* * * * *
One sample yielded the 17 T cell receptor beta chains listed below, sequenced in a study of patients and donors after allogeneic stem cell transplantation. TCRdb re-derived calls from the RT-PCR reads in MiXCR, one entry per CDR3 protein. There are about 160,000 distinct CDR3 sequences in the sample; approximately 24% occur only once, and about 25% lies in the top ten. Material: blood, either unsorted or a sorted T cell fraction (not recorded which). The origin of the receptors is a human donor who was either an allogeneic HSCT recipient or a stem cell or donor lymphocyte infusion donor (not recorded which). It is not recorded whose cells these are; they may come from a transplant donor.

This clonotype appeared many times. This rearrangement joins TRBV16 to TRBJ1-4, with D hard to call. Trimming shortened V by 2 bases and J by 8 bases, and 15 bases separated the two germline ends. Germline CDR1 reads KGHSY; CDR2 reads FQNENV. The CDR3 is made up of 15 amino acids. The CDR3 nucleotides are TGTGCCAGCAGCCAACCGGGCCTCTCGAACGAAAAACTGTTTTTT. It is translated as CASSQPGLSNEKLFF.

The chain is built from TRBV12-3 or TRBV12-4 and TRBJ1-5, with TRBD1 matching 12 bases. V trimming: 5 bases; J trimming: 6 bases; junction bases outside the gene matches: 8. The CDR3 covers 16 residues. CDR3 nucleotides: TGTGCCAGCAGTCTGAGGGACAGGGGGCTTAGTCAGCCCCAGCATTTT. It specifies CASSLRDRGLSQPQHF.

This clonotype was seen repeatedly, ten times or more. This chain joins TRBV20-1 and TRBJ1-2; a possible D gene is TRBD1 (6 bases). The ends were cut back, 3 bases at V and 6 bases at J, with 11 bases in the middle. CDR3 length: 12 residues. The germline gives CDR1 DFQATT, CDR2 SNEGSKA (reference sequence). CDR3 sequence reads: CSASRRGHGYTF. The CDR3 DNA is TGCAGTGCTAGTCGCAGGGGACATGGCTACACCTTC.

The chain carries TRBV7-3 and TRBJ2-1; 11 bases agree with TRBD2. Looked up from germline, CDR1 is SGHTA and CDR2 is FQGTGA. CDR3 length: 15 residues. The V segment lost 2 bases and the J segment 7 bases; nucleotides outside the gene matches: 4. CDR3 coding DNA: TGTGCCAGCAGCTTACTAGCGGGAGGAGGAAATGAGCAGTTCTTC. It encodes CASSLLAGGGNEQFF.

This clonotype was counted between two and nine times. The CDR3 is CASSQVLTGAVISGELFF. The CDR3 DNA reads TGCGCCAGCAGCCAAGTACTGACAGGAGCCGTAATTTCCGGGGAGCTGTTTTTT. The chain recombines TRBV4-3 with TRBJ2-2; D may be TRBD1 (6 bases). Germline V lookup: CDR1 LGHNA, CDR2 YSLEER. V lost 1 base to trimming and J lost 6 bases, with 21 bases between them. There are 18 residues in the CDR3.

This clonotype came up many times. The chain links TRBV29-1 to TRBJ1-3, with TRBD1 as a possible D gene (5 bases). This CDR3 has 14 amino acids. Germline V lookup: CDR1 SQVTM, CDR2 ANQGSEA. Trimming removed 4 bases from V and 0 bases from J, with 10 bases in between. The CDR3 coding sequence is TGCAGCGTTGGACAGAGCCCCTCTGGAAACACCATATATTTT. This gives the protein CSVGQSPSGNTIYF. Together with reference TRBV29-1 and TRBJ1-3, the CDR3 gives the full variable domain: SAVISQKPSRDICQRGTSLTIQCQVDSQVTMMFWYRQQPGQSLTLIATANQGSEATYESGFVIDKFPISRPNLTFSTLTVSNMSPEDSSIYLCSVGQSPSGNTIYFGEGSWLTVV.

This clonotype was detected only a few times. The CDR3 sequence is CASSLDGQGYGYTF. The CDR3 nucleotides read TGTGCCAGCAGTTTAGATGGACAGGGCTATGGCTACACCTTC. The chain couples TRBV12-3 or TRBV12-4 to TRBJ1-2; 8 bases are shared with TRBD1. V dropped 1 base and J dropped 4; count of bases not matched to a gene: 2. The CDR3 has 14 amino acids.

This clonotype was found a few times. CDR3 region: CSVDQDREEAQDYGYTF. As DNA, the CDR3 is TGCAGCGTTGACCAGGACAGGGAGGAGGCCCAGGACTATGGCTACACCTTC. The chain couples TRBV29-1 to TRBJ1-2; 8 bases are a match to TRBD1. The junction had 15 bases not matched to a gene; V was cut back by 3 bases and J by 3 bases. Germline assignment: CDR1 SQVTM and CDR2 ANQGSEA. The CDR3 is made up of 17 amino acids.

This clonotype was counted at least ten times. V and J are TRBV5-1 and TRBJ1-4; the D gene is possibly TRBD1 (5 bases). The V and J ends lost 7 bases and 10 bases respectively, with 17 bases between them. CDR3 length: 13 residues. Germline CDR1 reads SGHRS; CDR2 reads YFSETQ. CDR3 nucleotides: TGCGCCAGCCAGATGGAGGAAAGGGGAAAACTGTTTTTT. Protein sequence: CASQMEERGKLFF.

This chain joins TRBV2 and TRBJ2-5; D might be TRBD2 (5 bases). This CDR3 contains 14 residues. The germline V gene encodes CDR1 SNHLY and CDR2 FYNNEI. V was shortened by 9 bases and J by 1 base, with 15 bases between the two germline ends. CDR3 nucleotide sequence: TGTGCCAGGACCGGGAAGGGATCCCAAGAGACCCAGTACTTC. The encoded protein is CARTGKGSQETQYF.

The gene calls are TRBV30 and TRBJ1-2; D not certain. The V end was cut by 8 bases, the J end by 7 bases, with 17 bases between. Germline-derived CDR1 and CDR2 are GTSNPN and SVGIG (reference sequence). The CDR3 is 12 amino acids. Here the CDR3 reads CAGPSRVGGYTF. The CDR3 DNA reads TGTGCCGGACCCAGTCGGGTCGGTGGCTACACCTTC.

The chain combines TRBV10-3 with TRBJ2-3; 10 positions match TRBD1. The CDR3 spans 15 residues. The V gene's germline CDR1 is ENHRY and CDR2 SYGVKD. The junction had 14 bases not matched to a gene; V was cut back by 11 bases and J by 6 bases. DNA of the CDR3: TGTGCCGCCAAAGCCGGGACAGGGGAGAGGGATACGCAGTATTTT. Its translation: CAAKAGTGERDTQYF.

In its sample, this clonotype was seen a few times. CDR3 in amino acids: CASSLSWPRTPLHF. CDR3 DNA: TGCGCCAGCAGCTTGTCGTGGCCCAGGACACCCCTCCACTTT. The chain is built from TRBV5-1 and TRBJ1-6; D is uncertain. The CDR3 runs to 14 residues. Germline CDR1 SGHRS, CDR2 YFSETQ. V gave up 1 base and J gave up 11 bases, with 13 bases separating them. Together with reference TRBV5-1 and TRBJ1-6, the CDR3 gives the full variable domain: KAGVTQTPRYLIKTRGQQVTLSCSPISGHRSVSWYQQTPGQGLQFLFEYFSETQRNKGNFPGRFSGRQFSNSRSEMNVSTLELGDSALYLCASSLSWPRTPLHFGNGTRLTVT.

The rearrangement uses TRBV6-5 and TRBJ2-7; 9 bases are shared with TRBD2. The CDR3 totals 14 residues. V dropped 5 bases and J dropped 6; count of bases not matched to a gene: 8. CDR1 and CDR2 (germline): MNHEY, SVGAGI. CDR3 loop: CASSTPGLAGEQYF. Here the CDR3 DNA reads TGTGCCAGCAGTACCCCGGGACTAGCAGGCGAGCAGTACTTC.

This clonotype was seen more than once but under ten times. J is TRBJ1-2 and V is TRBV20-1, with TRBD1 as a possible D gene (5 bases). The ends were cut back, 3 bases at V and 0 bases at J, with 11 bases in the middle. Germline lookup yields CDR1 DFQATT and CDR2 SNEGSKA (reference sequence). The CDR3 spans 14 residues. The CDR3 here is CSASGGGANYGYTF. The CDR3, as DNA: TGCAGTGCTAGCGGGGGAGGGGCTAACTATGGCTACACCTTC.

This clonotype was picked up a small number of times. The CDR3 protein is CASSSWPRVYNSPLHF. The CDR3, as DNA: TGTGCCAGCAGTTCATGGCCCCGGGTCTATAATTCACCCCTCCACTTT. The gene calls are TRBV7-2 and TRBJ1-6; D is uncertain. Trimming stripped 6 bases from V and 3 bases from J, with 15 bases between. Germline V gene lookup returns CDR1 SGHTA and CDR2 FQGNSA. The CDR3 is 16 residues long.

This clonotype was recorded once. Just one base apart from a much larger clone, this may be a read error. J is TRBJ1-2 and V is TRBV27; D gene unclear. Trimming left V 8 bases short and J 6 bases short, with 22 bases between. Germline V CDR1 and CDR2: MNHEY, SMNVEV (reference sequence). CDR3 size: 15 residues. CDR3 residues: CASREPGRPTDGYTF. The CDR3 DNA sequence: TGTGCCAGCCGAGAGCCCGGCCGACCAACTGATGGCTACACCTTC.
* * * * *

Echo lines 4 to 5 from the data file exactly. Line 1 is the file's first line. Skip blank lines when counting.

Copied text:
This clonotype was seen repeatedly, ten times or more. This chain joins TRBV20-1 and TRBJ1-2; a possible D gene is TRBD1 (6 bases). The ends were cut back, 3 bases at V and 6 bases at J, with 11 bases in the middle. CDR3 length: 12 residues. The germline gives CDR1 DFQATT, CDR2 SNEGSKA (reference sequence). CDR3 sequence reads: CSASRRGHGYTF. The CDR3 DNA is TGCAGTGCTAGTCGCAGGGGACATGGCTACACCTTC.

The chain carries TRBV7-3 and TRBJ2-1; 11 bases agree with TRBD2. Looked up from germline, CDR1 is SGHTA and CDR2 is FQGTGA. CDR3 length: 15 residues. The V segment lost 2 bases and the J segment 7 bases; nucleotides outside the gene matches: 4. CDR3 coding DNA: TGTGCCAGCAGCTTACTAGCGGGAGGAGGAAATGAGCAGTTCTTC. It encodes CASSLLAGGGNEQFF.